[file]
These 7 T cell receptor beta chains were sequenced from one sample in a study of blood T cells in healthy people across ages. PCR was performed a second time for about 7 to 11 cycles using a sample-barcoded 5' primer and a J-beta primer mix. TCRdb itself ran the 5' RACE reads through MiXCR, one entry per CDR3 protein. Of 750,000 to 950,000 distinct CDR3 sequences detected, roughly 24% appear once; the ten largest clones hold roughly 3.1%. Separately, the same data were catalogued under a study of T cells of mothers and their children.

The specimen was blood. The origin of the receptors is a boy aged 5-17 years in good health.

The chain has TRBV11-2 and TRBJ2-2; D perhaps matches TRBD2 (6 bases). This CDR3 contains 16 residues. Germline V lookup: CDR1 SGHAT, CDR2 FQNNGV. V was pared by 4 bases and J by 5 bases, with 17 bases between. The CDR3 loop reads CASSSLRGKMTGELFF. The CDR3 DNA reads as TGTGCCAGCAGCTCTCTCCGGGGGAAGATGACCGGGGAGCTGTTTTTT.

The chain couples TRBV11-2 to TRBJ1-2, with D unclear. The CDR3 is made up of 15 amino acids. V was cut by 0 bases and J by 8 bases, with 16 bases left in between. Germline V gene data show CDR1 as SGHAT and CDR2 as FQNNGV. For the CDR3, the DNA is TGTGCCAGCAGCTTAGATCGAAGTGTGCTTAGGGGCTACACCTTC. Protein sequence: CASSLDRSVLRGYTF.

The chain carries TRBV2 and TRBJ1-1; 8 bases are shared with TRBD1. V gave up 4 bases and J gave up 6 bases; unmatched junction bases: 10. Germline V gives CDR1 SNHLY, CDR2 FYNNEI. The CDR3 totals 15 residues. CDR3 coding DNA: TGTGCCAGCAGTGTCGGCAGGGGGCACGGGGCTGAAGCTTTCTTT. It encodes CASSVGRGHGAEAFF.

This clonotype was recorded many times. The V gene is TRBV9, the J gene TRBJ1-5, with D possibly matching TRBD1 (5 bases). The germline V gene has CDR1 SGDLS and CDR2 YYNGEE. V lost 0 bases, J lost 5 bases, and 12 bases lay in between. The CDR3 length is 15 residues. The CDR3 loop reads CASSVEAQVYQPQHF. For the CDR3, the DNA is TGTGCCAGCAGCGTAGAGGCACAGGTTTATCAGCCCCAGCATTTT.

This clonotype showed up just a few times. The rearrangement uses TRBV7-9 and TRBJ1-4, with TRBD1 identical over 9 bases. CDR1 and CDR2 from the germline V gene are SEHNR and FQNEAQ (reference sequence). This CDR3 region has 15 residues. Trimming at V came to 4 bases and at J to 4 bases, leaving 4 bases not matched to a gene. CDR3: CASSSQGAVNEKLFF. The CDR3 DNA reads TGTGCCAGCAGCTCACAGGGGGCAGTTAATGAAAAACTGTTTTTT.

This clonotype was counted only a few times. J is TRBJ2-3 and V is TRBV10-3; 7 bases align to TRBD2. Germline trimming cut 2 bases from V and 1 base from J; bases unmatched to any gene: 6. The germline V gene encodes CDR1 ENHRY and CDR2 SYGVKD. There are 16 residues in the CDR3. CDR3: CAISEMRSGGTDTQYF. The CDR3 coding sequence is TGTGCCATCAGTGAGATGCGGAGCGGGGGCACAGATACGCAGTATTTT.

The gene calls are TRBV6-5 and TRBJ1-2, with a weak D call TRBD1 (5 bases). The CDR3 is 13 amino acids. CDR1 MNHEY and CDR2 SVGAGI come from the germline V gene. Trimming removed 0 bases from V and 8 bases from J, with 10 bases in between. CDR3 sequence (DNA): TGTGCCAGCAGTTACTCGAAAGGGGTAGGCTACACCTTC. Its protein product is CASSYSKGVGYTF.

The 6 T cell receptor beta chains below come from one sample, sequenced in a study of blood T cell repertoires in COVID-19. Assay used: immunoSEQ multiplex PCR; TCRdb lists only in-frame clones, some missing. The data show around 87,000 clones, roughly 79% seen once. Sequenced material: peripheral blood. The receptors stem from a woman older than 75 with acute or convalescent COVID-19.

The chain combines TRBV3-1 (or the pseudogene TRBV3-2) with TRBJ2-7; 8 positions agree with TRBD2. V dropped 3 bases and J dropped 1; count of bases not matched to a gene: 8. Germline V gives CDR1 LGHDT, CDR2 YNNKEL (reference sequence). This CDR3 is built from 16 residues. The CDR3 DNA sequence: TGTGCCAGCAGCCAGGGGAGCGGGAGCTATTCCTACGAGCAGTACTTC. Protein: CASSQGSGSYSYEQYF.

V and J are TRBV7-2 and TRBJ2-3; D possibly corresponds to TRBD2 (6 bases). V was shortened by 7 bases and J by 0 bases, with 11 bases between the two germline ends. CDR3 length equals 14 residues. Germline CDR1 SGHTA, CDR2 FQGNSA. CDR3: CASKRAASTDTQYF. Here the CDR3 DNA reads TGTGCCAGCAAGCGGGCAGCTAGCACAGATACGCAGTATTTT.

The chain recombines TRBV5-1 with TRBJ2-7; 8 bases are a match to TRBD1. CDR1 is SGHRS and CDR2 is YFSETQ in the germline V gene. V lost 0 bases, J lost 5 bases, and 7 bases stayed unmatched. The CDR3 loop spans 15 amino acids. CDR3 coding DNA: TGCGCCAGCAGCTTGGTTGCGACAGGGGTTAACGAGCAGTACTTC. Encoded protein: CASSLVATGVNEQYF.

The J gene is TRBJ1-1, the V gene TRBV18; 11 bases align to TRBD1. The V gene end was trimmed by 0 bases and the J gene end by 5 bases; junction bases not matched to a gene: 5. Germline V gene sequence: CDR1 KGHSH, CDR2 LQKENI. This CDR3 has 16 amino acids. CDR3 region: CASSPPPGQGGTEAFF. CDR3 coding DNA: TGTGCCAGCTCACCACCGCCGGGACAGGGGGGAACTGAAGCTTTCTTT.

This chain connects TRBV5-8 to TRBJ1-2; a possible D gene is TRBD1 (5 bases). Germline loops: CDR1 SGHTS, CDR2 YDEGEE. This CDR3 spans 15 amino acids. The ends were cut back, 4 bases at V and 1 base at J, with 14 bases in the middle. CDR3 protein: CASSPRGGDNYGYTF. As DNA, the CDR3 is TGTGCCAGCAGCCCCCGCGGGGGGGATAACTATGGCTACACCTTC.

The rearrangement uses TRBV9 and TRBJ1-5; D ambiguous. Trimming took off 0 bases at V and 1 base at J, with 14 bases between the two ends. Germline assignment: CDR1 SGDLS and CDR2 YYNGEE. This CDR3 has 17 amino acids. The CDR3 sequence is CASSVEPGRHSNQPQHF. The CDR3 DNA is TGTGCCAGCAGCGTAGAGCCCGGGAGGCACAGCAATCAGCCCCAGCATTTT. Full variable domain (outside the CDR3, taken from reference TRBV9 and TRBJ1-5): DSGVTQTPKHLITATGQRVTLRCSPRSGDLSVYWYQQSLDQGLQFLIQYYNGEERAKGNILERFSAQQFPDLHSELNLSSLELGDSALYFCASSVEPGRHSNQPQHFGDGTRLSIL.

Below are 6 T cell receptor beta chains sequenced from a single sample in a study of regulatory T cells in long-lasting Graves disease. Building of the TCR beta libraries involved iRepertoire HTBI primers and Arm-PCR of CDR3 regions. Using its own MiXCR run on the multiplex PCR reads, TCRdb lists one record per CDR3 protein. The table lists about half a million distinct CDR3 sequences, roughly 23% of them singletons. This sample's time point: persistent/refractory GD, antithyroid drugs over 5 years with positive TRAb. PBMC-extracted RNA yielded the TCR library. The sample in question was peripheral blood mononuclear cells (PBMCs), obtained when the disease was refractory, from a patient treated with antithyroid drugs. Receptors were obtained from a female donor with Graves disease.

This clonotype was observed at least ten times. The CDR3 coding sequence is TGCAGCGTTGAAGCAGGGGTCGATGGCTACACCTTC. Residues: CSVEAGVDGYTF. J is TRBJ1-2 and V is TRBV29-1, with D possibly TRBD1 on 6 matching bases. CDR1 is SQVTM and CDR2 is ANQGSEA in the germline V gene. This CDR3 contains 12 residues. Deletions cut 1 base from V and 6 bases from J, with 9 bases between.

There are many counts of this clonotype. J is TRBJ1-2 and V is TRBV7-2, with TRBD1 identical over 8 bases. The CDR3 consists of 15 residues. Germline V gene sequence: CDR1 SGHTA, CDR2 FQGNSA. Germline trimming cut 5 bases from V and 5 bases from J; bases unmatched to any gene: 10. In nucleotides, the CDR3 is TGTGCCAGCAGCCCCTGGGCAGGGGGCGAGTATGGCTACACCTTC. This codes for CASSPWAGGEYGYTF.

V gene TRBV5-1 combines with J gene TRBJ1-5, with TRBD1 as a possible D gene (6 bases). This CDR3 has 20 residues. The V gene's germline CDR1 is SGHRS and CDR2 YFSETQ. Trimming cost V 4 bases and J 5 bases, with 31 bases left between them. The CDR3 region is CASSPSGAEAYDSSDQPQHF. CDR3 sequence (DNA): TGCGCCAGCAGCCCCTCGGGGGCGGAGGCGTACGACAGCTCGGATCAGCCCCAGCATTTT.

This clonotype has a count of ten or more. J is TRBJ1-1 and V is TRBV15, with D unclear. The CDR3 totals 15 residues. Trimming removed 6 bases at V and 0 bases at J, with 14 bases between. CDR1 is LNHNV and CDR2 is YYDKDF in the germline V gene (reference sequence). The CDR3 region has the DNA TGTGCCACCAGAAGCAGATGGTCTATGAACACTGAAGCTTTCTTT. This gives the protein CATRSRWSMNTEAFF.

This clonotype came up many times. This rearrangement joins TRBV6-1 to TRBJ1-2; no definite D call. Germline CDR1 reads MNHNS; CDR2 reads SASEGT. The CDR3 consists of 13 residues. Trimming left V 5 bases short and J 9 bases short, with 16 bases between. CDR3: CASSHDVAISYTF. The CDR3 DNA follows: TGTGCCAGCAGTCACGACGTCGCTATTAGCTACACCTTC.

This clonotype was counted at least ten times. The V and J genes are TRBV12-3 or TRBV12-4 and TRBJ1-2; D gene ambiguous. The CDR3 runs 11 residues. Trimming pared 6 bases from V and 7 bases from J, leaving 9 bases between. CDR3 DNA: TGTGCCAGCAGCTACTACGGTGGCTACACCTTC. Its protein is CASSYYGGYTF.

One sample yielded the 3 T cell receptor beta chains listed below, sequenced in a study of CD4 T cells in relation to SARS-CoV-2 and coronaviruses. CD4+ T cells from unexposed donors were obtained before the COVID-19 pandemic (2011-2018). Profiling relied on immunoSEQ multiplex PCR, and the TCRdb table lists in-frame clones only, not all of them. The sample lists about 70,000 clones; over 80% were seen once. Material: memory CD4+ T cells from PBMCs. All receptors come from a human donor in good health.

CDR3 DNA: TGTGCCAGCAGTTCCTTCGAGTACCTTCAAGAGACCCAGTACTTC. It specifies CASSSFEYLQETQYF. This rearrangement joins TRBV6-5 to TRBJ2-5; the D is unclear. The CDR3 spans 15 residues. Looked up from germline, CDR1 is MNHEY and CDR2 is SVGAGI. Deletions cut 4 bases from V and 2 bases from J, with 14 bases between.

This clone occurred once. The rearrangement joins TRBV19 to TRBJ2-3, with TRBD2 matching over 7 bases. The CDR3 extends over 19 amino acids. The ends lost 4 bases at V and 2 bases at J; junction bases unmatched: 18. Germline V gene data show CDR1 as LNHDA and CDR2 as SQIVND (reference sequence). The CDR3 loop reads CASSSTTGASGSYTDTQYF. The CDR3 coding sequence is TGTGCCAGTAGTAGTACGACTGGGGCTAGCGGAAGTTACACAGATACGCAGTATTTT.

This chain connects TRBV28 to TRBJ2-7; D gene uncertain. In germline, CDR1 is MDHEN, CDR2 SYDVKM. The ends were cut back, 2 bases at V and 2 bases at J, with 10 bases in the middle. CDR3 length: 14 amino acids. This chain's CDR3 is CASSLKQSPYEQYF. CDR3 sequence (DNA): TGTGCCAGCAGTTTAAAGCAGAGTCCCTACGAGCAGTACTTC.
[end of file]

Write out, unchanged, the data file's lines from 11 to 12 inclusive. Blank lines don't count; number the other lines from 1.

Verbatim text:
The chain combines TRBV3-1 (or the pseudogene TRBV3-2) with TRBJ2-7; 8 positions agree with TRBD2. V dropped 3 bases and J dropped 1; count of bases not matched to a gene: 8. Germline V gives CDR1 LGHDT, CDR2 YNNKEL (reference sequence). This CDR3 is built from 16 residues. The CDR3 DNA sequence: TGTGCCAGCAGCCAGGGGAGCGGGAGCTATTCCTACGAGCAGTACTTC. Protein: CASSQGSGSYSYEQYF.

V and J are TRBV7-2 and TRBJ2-3; D possibly corresponds to TRBD2 (6 bases). V was shortened by 7 bases and J by 0 bases, with 11 bases between the two germline ends. CDR3 length equals 14 residues. Germline CDR1 SGHTA, CDR2 FQGNSA. CDR3: CASKRAASTDTQYF. Here the CDR3 DNA reads TGTGCCAGCAAGCGGGCAGCTAGCACAGATACGCAGTATTTT.